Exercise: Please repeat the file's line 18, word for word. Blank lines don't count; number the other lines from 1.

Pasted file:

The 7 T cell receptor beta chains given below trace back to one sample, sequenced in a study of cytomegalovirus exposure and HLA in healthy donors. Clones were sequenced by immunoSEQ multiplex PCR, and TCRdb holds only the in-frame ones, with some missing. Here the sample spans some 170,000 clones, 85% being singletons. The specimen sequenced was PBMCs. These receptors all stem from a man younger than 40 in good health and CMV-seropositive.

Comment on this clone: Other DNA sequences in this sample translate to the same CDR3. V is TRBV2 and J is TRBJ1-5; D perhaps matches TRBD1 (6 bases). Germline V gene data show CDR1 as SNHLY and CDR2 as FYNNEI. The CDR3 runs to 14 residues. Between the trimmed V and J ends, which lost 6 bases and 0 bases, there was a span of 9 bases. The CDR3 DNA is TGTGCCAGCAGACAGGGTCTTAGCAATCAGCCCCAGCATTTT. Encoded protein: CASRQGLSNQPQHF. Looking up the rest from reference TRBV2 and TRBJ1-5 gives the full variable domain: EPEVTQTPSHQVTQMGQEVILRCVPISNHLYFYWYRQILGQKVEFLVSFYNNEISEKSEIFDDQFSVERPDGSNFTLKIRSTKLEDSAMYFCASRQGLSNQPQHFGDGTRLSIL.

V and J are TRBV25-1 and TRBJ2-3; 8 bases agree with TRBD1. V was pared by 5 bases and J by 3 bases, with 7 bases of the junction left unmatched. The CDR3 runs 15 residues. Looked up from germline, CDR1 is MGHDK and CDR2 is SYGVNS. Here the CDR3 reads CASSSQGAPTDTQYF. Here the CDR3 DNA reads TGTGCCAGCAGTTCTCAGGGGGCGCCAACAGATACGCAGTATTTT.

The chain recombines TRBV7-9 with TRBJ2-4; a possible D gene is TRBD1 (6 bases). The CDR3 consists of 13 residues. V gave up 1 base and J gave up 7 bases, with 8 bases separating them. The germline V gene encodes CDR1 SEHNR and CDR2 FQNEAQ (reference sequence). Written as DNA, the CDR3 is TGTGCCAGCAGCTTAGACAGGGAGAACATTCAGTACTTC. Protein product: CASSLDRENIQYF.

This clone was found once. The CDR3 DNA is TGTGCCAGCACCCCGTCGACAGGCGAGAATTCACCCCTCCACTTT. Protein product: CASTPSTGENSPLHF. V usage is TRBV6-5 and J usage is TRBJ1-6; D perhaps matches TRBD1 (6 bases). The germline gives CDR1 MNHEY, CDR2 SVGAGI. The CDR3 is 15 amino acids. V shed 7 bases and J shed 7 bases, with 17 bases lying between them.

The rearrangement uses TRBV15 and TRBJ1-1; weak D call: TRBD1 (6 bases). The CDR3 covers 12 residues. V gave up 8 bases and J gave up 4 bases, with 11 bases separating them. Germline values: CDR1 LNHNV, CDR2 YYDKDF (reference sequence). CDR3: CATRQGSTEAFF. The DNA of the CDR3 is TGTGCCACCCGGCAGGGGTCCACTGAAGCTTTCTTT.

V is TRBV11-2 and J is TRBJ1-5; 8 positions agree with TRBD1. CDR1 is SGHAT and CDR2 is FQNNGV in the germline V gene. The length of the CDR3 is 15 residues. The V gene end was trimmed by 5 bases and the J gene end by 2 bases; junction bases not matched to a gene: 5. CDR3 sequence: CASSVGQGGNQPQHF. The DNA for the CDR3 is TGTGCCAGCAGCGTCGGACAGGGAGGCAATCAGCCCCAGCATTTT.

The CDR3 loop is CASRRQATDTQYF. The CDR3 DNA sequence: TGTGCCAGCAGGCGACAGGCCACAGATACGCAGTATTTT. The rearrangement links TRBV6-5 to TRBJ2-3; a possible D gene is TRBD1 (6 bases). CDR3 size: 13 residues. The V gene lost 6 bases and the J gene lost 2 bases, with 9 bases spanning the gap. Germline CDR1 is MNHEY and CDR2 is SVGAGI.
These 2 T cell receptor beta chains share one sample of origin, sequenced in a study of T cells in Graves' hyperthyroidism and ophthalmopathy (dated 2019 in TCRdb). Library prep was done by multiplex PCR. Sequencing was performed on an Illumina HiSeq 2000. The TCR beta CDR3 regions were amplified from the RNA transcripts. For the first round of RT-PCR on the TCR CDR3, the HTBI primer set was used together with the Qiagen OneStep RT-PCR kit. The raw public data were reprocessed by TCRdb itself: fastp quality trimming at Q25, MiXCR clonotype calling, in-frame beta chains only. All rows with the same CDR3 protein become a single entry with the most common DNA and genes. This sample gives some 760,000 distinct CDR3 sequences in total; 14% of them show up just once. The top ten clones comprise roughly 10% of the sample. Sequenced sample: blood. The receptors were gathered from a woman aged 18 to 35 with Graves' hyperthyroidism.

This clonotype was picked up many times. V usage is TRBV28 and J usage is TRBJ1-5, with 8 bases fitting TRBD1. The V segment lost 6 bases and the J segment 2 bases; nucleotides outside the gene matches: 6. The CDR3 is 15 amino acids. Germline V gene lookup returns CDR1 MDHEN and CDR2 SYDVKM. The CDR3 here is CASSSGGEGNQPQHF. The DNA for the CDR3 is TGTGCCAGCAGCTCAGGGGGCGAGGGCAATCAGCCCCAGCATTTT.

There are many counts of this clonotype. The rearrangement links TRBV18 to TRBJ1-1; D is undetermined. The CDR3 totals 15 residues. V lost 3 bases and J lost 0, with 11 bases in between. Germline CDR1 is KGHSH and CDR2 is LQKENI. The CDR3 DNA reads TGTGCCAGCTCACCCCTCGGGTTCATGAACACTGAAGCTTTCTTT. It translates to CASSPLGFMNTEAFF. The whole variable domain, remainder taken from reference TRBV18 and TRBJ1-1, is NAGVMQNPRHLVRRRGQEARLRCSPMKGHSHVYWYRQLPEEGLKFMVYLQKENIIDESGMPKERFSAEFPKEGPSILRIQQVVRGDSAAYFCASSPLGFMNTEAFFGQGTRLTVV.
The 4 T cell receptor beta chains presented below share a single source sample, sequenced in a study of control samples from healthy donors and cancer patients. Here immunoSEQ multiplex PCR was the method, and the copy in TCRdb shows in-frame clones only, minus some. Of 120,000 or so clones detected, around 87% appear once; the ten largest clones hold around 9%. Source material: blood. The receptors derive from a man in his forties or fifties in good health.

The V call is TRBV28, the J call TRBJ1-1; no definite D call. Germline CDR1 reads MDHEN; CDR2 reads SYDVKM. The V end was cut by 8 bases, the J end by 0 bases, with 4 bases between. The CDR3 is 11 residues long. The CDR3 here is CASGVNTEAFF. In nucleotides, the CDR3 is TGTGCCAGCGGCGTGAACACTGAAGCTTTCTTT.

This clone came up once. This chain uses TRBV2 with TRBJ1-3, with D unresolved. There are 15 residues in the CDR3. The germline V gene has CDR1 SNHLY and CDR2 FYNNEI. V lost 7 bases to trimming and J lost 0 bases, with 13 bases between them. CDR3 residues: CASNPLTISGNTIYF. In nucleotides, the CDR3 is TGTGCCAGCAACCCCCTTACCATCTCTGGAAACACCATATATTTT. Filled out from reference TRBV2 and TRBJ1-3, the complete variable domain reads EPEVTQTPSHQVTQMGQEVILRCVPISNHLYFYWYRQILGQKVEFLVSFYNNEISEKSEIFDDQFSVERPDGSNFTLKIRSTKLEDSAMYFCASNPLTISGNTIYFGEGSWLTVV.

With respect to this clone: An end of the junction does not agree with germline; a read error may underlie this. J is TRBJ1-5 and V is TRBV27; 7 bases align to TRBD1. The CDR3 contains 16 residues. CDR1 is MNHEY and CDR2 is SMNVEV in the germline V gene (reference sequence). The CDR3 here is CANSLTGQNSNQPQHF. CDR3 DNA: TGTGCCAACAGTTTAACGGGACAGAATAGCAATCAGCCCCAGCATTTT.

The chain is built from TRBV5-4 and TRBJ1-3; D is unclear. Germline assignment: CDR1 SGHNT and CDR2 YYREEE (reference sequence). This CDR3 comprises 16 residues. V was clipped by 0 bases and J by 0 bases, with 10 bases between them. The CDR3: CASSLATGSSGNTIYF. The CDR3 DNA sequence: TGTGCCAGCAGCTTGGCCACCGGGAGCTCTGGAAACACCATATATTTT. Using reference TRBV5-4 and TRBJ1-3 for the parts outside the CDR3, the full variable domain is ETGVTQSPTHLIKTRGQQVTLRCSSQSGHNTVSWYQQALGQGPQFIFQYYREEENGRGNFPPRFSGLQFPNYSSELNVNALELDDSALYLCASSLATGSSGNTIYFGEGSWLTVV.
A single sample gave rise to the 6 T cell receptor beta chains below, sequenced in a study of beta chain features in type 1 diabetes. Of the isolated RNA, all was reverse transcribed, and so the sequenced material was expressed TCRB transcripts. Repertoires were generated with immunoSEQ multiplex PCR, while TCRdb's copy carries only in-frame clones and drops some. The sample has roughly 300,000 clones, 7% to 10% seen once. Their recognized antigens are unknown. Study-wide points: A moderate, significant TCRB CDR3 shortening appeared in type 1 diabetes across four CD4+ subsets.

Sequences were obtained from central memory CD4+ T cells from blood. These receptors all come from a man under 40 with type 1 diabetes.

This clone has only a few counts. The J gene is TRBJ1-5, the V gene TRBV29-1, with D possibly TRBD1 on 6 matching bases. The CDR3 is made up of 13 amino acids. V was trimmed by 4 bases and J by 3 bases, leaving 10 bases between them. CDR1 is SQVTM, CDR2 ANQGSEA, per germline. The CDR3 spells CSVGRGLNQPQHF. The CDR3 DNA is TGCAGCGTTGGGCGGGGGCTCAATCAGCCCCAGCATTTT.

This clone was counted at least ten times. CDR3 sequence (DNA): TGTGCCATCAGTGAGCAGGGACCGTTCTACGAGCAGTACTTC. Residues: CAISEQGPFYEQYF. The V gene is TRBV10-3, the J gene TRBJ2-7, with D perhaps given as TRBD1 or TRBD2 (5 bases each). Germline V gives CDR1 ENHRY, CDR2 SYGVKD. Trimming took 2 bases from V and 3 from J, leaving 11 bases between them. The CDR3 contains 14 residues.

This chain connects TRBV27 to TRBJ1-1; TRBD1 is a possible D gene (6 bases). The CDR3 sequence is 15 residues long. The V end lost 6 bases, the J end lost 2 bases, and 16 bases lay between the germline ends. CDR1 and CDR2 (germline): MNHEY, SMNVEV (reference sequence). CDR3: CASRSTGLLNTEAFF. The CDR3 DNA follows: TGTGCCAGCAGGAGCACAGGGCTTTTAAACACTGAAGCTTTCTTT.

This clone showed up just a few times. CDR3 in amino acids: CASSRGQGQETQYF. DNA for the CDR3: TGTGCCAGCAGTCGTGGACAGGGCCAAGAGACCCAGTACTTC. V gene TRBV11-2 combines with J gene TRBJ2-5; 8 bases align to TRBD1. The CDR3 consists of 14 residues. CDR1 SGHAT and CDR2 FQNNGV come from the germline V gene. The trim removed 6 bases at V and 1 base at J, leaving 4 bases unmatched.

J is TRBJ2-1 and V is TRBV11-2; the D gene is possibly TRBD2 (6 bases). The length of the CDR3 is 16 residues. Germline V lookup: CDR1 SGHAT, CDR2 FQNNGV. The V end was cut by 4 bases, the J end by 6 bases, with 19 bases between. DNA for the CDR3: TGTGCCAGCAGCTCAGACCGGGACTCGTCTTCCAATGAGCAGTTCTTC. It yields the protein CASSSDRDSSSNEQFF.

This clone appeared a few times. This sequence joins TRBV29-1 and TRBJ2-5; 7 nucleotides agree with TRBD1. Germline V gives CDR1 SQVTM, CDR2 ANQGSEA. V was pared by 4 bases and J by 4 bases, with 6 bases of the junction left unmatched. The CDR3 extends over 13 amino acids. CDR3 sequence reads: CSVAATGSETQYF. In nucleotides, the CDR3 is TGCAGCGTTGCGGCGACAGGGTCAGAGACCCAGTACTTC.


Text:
Sequences were obtained from central memory CD4+ T cells from blood. These receptors all come from a man under 40 with type 1 diabetes.